Marilyn Hacker

Paragraphs For Hayden

i.m. Hayden Carruth, 1921–2008


I’d want to talk to you about desire,
Hayden, the letter I could have written
on a subject you’d never tire
of turning in a glass, smitten
by a song, an argument, long sorrel hair,
profile of a glazed clay icon in the river,
while your knees needled and breathing
hurt, two packs a day bequeathing
what didn’t, in fact, kill you in the end.
Was it a distraction
from the inexorable fear, my friend,
its five AM gut-contraction?
But who, of your critics or cortège, pretends
that expense of spirit, lust in action,
didn’t earn you magnificent dividends?


The week they told me my genetic code
was flawed, I ricocheted, desire and fear
like sun and clouds, a moodswing
reason had no reason for
(but reason’s calibrated in the blood).
Terror. Tumescence. Cloudbursts. Solitude.
No diagnosis, no beloved: balance…
I write, not to you; to silence.
By anybody’s reckoning, now I’m “old,”
and you, an occasion instead
of an interlocutor. Aura of beaten gold
in a winter of cast lead.
Will the scale tip to the side of pleasure
when a taut cord plucked across the grid
invites, vibrates according to your measure?


A taut-tuned string asserts: the girl in green,
a six-year-old in an oversized sweatshirt
in Gaza City, on a computer-screen
video, not dead, not hurt
but furious. This is what they’ve done
to our house! Our clothes smell of gas! I never wore the sunglasses
my father gave me
or the earrings my grandmother gave me!
She tosses dark curls, speaks, a pasionaria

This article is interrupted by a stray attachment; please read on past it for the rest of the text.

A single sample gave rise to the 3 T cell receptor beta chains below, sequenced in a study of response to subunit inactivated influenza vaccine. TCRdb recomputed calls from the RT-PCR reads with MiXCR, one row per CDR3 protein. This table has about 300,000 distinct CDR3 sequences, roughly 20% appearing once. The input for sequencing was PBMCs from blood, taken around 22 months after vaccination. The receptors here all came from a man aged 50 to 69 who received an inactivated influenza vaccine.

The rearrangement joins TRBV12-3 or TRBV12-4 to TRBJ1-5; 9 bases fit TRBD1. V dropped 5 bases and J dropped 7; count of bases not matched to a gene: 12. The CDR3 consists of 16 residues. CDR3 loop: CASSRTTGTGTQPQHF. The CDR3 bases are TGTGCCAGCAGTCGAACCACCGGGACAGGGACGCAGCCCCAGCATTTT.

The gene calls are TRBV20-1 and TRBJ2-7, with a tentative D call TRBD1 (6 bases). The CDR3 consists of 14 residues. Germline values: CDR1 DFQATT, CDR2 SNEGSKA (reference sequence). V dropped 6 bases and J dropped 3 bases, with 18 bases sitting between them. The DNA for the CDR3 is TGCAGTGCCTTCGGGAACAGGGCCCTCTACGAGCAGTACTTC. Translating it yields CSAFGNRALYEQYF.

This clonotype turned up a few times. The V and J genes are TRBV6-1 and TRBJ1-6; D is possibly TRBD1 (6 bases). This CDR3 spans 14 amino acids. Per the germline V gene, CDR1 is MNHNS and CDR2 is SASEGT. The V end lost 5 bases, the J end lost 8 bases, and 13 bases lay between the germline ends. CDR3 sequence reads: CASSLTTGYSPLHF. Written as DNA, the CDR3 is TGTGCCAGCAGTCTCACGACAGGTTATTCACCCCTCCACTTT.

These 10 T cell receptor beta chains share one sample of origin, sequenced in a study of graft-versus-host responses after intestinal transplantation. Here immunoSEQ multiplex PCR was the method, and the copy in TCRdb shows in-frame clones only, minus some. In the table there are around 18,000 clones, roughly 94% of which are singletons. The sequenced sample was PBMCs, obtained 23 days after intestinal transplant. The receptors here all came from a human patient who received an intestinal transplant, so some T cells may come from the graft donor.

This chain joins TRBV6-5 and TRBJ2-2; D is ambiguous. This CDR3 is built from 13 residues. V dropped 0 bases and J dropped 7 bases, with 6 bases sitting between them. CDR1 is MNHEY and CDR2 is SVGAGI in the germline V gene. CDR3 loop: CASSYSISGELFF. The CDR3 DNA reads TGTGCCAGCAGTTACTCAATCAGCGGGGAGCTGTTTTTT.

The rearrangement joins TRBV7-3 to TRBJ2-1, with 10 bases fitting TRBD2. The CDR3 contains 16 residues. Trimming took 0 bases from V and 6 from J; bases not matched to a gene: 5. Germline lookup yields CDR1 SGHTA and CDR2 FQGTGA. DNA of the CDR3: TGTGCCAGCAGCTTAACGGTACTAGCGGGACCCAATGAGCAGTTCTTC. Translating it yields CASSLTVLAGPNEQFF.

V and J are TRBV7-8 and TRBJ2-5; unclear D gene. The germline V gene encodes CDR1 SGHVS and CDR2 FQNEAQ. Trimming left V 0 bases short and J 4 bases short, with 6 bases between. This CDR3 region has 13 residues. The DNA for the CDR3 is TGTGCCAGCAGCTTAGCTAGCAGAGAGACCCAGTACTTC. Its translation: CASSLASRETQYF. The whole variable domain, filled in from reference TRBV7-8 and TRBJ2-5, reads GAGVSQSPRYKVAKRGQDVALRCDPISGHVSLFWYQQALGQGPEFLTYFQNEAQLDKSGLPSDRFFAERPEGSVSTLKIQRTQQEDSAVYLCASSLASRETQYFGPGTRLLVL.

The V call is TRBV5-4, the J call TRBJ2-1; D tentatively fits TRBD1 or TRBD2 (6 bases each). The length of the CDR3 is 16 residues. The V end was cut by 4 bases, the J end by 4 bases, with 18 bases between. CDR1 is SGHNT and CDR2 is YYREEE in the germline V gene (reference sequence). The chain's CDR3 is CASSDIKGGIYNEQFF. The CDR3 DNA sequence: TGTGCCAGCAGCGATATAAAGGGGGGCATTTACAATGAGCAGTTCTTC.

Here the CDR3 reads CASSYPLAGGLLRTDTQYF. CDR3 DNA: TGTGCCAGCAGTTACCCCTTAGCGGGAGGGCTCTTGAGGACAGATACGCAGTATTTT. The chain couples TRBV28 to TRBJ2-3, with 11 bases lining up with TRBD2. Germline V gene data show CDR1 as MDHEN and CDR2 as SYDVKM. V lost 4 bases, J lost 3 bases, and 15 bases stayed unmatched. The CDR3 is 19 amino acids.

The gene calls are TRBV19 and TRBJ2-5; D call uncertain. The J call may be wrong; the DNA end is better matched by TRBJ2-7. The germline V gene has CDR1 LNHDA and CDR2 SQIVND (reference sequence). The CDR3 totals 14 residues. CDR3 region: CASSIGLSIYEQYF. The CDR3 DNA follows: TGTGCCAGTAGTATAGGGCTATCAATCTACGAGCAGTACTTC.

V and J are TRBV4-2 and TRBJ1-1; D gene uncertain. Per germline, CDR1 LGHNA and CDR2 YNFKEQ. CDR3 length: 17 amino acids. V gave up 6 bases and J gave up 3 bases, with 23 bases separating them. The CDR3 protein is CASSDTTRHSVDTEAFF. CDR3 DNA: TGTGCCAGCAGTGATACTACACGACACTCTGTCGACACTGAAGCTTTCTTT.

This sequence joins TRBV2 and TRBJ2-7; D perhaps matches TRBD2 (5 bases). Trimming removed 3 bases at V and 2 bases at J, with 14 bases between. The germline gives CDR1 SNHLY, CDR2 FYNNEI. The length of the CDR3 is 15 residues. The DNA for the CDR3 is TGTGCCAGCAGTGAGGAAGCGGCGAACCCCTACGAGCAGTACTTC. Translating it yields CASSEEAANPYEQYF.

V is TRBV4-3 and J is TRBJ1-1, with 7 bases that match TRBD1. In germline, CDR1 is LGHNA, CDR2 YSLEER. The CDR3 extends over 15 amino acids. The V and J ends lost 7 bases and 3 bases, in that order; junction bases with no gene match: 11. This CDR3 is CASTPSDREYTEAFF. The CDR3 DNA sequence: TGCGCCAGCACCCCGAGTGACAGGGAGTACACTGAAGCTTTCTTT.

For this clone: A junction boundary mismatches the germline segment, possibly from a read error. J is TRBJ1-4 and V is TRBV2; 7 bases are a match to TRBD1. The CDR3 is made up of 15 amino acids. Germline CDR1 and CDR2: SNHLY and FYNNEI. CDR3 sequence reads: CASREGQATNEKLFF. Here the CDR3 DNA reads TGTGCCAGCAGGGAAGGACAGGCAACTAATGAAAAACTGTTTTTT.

in front of a charred wall.
Arching her brows, she orchestrates her aria
with swift hands that rise and fall
while she forgets about fear
even as she ransacks the empty cradle
of its burnt blankets. That baby’s—where?


Not like “upstate,” our January freeze
still killed my window-box geraniums.
Beyond that ragged khaki frieze
of dead plants, Sunday hums
up to my windows. I count each of these
hours, respite, respite, from broken treaties
uprooted orchards, shattered concrete.
Eight years later, still on the street
eight years older, two women squabble
and survive improbably.
A dark-haired boy, pale, imperturbable
sits in front of Monoprix,
wrapped in blankets, stroking a silvery cat.
Your voice begins to slip away from me.
Life is like that. Death is like that.


A glass of red wine spills on the grammar book—
the pupil and the teacher gasp, then laugh.
Their voices branch into the baroque
logic of the paragraph.
Does the Brouilly birthmark presage luck
in learning elementary Arabic?
Their classroom desk is a kitchen table,
but the street outside is peaceful.
Schoolchildren with satchels weave among
shoppers, construction workers, dogs.
No one here is speaking their mother tongue:
perhaps several dialogues
are contradicting contrapuntally.
Two girls in hijab with computer bags
go hand in hand into the library.